Wednesday, February 3, 2010

Which Road to Development? Nationalization or Socialization?

Many third world countries, under the disguise of nationalism, have created state-owned enterprises or parastatals that are reinforcing social and economic inequities between people rather than reversing them. This statist model of development has been adopted in rapidly developing East Asian countries like China and South Korea. As the neo-liberal development strategy (rightfully) continues to decline in Africa and Latin America, many governments there will look toward variants of authoritarian "Asian Capitalism". The debate in South Africa over this particular version of nationalization therefore should be followed closely by progressives in the Global South.

As a key member of the African National Congress-led alliance, the South African Communist Party (SACP) must often balance between revolutionary leadership for the country's marginalized and a policy 'think-tank' for the state's bureacracy. This dialectical relationship between fundamental transformation of the system and gradual reform within the system was on full display during the Party's most recent Politburo meeting. Their first meeting of the new year featured a heated debate with the ANC Youth League over nationalization of mines in South Africa. I would like to re-post the meat of the SACP's argument on nationalization because I think it speaks to a general contradiction within the developing world today---the movement toward greater state nationalization of industries without popular and democratic content.

"In the first place, state ownership of key sectors of the economy is, in itself, not necessarily a progressive still less anti-capitalist move - the apartheid regime and various fascist states had extensive state ownership. Key financial institutions in the UK and US currently are also now effectively "nationalised". In all of these cases, state ownership has not been about rolling back the logic of private profits for a few in the interests of meeting the social needs of the majority - but rather bureaucratic interventions to rescue capitalism in crisis. The recent bank buy-outs in some advanced capitalist countries have been correctly described by mainstream economists as "socialism for capitalists", while the majority are burdened with a huge national debt to pay for the bail-outs.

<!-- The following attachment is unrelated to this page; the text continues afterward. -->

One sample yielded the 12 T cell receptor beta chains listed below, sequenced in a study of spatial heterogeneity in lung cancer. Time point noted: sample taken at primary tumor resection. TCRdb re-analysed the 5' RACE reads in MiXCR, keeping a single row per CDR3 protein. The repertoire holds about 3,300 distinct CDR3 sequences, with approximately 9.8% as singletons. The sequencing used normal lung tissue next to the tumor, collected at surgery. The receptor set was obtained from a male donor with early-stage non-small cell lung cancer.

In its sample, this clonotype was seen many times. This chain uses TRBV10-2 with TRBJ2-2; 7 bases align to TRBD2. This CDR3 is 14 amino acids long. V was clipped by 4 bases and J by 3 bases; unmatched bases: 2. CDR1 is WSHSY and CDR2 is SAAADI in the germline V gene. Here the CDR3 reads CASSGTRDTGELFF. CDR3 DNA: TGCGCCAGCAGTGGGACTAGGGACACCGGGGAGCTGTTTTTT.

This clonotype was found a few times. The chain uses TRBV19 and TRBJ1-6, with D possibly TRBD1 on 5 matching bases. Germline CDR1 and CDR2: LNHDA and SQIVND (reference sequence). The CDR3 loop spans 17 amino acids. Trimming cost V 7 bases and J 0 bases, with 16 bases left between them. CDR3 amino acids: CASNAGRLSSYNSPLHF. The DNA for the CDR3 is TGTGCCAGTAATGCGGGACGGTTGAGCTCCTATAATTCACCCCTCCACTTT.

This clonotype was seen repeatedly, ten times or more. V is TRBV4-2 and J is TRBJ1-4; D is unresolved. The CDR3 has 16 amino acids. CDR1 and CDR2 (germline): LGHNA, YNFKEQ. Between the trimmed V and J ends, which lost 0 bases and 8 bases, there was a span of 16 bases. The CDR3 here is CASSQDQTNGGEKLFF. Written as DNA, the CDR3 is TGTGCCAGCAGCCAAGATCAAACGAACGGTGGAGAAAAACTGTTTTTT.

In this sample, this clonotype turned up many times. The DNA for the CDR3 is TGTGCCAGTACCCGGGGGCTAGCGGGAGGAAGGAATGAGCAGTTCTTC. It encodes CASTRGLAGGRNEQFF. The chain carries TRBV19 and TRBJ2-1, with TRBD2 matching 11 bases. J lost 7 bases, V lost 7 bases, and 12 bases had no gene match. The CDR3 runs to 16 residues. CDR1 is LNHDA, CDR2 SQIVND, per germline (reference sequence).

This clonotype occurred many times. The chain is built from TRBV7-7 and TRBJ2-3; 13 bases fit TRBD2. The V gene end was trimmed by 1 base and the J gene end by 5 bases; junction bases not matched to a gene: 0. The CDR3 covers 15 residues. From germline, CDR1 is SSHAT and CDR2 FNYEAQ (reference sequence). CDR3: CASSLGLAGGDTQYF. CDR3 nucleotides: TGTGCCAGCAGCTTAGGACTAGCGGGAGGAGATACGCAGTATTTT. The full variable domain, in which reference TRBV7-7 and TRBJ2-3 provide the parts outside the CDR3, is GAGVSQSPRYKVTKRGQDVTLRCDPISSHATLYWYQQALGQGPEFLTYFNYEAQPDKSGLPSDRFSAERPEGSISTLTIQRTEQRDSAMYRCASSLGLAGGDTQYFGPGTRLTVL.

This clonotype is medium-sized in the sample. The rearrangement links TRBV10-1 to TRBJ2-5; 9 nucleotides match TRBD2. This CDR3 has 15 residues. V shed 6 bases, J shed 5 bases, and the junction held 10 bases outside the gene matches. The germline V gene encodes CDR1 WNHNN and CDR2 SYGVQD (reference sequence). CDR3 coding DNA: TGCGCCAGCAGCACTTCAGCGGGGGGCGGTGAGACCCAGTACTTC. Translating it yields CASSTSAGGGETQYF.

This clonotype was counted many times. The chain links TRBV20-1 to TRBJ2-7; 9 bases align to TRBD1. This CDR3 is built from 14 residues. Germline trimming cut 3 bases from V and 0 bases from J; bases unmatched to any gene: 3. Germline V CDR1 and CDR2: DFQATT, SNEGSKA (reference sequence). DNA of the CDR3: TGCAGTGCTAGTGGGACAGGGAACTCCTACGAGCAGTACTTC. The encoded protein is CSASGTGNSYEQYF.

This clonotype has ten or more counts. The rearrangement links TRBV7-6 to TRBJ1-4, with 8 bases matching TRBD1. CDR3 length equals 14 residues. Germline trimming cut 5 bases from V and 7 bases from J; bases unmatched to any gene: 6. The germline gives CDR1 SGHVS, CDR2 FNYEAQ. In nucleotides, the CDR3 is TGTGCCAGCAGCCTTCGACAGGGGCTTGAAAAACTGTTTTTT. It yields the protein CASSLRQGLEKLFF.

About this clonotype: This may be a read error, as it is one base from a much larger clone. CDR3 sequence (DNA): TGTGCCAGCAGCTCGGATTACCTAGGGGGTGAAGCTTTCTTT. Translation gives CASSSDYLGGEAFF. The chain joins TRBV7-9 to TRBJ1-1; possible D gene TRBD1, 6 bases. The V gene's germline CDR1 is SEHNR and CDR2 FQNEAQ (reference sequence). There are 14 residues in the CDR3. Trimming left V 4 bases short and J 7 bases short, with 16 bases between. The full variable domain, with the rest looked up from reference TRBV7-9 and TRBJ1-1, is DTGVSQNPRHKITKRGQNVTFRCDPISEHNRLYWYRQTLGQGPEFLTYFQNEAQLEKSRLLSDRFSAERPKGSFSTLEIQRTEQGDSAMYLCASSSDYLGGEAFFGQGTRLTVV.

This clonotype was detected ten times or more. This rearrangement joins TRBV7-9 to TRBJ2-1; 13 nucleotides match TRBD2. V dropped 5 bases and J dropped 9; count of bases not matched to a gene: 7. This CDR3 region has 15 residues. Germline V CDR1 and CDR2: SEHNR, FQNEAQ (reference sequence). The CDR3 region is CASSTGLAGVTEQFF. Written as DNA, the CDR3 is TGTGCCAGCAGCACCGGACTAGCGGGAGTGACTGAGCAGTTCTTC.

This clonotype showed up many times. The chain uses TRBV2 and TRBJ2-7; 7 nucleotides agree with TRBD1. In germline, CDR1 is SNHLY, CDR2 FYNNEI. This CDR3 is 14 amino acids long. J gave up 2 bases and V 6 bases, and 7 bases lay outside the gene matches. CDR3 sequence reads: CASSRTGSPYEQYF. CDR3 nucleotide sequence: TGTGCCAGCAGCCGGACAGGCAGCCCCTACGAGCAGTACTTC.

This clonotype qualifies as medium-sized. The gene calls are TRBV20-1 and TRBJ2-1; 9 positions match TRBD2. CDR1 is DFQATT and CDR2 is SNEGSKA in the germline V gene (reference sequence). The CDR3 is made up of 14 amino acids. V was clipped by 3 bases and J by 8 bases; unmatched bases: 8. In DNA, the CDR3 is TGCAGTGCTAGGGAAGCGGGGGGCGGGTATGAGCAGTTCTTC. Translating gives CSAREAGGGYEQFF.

In the second place, as the many recent scandals in our own parastatals have underlined, public sector ownership, on its own, is no guarantee that this public property will not be plundered by senior management for their own private accumulation purposes. Primitive accumulation rent-seeking is one of the major plagues currently afflicting our democracy and it lies at the root of many sectarian battles and disputes within our broader movement. It is absolutely essential that we wage an intensified battle against it. It would be the height of hypocrisy, by the way, to be calling for "nationalisation" on the one hand, while being intimately involved in the private plundering of public resources on the other."

Likewise, fighting corruption, another shared strategic priority, critically relates to bringing the state and especially the SOEs under a social/developmental mandate - as opposed to using them as sources for primitive accumulation. The current crisis around governance, golden hand-shakes, exorbitant tariffs, and failures to actually effectively deliver in many SOEs provides us with an opportunity to advance (not the cause of privatisation, as the DA will do) but rather their effective and increasing socialisation - i.e. subordination to the logic of meeting social needs not private profits."

There are more effective ways of challenging the dominance of transnational capital or promoting economic sovereignty than narrow nationalist statism. As the SACP correctly points out, nationalization without democratic socialization and participation is surrendering public resources to defend private profits. The next decade will feature other high profile debates about the role of the state in developing economies. Repeating the perverse 'developmentalist' policies of East Asian countries will only serve to further marginalize the poor and popular classes who are waiting so desperately to be empowered during the global recession.

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